Proof of Simpson's Rule

Simpson's Rule is used to numerically estimate the value of integrals that either cannot be or are difficult to evaluate analytically. The rule approximates a function with a collection of arcs from quadratic functions and integrate across each of these.

Proof: Let P be a partition of [ a , b ] into n subintervals of equal width, , where for . Here we require that be even. Over each interval , for , we approximate f ( x ) with a quadratic curve that interpolates the points , , and . Figure 4:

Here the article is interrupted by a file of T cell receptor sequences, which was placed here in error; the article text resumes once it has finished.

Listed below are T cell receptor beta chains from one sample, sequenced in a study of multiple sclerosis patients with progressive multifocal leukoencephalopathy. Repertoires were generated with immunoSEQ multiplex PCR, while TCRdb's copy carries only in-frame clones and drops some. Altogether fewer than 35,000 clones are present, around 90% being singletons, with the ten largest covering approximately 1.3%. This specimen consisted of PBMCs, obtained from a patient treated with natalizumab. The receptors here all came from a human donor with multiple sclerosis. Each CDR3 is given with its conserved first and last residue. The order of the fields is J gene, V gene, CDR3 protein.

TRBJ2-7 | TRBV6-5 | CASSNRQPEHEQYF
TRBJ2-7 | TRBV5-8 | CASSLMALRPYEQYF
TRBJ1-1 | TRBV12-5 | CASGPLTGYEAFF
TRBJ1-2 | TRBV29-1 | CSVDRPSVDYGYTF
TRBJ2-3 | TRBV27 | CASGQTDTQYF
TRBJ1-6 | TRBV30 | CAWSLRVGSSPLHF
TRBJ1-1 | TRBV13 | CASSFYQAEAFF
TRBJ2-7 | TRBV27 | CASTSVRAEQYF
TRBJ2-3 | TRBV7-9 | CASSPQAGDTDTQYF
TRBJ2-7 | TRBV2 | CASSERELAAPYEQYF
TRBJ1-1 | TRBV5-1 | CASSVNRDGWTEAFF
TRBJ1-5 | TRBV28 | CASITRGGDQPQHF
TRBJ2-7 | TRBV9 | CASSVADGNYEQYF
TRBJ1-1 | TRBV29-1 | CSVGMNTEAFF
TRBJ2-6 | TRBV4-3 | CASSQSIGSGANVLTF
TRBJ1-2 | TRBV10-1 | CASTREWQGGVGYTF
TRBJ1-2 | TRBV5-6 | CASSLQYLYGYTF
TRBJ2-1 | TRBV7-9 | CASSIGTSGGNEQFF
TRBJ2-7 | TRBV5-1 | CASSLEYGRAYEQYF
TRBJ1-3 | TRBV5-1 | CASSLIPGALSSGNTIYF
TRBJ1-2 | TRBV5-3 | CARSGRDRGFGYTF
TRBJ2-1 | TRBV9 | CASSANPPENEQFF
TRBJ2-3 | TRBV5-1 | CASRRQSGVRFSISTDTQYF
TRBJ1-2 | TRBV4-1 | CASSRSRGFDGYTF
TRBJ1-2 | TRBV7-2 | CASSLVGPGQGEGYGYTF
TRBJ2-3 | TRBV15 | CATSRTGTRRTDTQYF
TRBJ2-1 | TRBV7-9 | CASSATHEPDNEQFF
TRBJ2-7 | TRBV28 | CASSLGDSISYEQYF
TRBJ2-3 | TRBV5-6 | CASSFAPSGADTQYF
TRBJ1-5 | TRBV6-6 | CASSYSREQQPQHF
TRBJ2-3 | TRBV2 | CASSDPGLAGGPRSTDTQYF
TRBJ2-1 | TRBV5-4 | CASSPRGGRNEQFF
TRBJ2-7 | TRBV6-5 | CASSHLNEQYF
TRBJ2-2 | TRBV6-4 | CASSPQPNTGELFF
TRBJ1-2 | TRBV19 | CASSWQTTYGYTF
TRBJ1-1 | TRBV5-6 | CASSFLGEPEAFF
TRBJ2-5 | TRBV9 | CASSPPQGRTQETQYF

Approximating the graph of y = f(x) with parabolic arcs across successive pairs of intervals to obtain Simpson's Rule.

Since only one quadratic function can interpolate any three (non-colinear) points, we see that the approximating function must be unique for each interval . Note that the following quadratic function interpolates the three points , , and : Since this function is unique, this must be the quadratic function with which we approximate f ( x ) on . Also, if the three interpolating points all lie on the same line, then this function reduces to a linear function. Therefore, since for each i , By evaluating the integral on the right, we obtain Summing the definite integrals over each interval , for , provides the approximation By simplifying this sum we obtain the approximation.